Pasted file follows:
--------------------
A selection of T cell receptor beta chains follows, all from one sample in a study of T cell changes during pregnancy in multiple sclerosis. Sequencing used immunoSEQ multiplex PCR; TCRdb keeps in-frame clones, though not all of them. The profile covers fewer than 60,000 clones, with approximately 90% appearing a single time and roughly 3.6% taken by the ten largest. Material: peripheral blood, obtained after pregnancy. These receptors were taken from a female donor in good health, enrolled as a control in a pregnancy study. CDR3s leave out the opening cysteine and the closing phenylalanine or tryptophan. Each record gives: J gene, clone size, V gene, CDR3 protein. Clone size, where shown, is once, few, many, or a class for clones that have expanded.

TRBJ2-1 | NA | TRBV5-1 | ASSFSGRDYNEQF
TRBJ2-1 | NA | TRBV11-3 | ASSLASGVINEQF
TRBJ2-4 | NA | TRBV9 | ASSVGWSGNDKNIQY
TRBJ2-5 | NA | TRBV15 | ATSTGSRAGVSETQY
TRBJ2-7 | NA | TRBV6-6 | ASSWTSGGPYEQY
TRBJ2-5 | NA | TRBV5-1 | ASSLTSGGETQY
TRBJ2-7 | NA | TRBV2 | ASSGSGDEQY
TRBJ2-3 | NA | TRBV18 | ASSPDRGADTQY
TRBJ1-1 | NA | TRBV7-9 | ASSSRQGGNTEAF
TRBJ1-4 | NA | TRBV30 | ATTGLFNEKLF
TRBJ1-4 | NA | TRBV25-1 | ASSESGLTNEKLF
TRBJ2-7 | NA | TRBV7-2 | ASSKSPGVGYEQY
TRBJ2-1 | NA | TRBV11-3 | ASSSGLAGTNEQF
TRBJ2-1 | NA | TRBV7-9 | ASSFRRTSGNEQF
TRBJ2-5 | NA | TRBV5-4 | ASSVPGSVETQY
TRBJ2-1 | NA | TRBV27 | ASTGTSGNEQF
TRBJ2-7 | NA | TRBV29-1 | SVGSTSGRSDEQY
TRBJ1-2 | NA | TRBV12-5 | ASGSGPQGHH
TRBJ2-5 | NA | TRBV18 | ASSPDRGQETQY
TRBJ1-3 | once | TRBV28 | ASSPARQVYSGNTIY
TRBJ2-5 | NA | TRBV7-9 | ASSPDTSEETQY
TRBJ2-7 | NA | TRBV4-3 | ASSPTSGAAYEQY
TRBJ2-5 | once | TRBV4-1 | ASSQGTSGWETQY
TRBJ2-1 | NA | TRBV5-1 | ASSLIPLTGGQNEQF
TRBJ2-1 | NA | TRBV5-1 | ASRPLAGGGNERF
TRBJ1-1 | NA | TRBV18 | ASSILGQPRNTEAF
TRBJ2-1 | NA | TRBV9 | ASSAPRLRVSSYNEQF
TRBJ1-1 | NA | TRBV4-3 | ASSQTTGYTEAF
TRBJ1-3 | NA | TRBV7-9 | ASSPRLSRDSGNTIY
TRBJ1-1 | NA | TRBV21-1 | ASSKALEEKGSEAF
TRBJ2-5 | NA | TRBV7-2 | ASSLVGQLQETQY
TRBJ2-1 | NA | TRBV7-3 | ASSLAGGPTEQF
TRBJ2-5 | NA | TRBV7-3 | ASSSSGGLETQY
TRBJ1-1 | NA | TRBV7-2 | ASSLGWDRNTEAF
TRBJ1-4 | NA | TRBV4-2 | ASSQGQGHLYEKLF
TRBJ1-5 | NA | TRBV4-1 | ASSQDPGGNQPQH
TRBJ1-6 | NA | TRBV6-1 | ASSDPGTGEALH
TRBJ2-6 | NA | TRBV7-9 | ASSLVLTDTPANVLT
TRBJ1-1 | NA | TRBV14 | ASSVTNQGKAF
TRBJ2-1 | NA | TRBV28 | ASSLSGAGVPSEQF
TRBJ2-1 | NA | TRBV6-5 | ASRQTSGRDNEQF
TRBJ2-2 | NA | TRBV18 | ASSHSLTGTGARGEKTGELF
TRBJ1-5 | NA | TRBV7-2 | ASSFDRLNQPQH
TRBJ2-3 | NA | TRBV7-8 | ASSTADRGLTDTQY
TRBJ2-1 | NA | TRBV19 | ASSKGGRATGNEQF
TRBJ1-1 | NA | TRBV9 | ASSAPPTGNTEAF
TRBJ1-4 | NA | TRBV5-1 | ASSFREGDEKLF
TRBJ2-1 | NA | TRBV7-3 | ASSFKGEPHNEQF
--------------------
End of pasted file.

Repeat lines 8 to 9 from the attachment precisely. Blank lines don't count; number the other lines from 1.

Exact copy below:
TRBJ2-7 | NA | TRBV2 | ASSGSGDEQY
TRBJ2-3 | NA | TRBV18 | ASSPDRGADTQY